A newly restored version of Marlon Brando's only film as a director, One-Eyed Jacks, has been released. Here's why it matters.
I watched One-Eyed Jacks this weekend, for the first time. Its notoriety is based on the fact that it’s the only film directed by Marlon Brando. My way to it was via Alex Cox, the film director and writer who positions it as a jumping off point for his foray into the mad, bad and dangerous world of Italian Westerns, in his brilliant book 10,000 Ways To Die. I bought a DVD of One-Eyed Jacks a few years ago, tried to watch it but was instantly turned off by something that just didn’t seem right. I have no recollection of what it was that I objected to, specifically, but it has always bothered me that I never gave the film a proper chance.
I have re-read 10,000 Ways To Die many times. Italian or ‘Spaghetti’ Westerns, as they used to be known, have always haunted me. I first saw A Fistful Of Dollars and the sequel For A Few Dollars More when I was about ten years old. I had a friend who got a VCR way before most of us and he had recorded these two films off the TV. My VCR-owning friend and I watched a lot of films that were probably unsuitable - including Jaws I recall - but the ones that really stood out were the Italian Westerns. I started to form a mild obsession with how these things were made. Or rather a lifelong and powerful curiosity as to what went on behind the camera as well as a visceral fascination with the ultra-violent, X-rated activities that went on in front.
These Italian-produced, often Spanish-shot films were nasty, twisted stories without any recognisable heroes. It was through this impressionable lens that I first heard the music of Ennio Morricone, part Shadows, part Rawhide, part what-the-fuck. Through this lens I marvelled at those extraordinary wide angle shots and extreme close ups, those title sequences, the howling, whining ricochets that seemed to erupt off every gunshot, the terrible dubbing, and above all the dirty, sweaty menace that oozed from every frame. My favourite was For A Few Dollars More. The way the inebriated villain Indio leant back and closed his eyes in a a filthy, leering close up burnt itself into my brain, where it remains to this day.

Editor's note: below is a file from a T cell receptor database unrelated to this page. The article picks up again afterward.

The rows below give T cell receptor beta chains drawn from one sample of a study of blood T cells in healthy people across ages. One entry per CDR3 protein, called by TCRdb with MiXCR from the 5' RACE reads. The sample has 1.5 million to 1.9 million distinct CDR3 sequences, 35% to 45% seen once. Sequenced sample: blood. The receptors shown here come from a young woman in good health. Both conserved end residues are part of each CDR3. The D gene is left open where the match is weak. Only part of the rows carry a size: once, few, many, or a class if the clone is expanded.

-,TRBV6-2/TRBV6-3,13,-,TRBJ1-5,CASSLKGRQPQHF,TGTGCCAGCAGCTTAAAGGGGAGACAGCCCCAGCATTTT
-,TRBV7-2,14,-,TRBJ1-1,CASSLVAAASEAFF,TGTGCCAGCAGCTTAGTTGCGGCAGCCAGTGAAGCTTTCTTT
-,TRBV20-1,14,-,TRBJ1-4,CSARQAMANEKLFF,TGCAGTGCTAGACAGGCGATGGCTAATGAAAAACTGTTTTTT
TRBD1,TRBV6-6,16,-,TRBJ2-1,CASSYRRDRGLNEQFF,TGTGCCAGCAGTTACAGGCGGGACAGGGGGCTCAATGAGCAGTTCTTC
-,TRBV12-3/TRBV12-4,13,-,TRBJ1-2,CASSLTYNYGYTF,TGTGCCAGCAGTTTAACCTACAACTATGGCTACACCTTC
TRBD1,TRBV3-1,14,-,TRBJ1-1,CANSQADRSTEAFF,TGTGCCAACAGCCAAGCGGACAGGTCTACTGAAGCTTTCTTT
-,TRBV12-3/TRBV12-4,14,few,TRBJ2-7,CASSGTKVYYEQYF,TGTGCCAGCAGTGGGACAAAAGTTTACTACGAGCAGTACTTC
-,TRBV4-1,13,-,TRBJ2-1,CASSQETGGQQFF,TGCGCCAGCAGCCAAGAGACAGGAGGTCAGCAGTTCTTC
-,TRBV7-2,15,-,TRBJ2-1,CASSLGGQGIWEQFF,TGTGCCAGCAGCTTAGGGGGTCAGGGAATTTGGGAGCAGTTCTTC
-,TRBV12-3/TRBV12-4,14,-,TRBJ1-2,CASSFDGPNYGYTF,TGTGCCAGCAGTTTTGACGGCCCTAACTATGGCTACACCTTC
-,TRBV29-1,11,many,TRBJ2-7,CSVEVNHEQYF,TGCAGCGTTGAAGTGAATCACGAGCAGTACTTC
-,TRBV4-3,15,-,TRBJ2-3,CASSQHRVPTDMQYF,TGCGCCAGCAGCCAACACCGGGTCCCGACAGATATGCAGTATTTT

When Alex Cox's book was published, I pounced on it. Cox is a very good writer: his uninflected prose has a sort of punk rock Hemingway feel to it, masking a deep, passionate and insightful film intelligence. He loves these crazy films and he makes no apologies for it. Cox completely understands the radical nature of the Italian Westerns - how they both celebrated and subverted the classic American genre as typified by the John Wayne era big budget tentpoles. His analysis is loving, fair and surprising. Which brings us back to Marlon Brando and One-Eyed Jacks.
Off the bat Alex Cox connects Brando’s film to Hamlet. And in doing so he also ties it together with Kurosawa’s Yojimbo and, because it was an unauthorised adaptation of the Japanese movie, A Fistful Of Dollars. He connects them all through a very simple and important observation - that in each of these stories the ‘hero’ makes the decision to not act - or to wait before acting - in such a way as to seal his fate, of sorts. In doing so, he unassumingly tackles one of the strangest story-models in fiction. Hamlet, which must be one of the English language’s greatest plays - is so great in part because the hero refuses to be rushed. The exhilaration and suspense of the narrative lies in the fact that once Hamlet identifies his mission - to avenge his father’s death - he goes about stalling and delaying it for the next two hours of stage-time. In One-Eyed-Jacks, Brando’s ‘Rio’ aka ‘The Kid’, does the same. It’s not that he is indecisive, it’s more like he feels the longer he sticks around, the more inevitable his fate is going to be. In fact, so ‘inevitable’ does this story feel, that we are surprised when he doesn’t die at the end. Rio’s last minute escape is an oddly fake moment in a film that, despite its ‘50s studio film disguise, is actually a violent, gripping revenge saga that feels most like a tragedy, and therefore demands its hero’s death.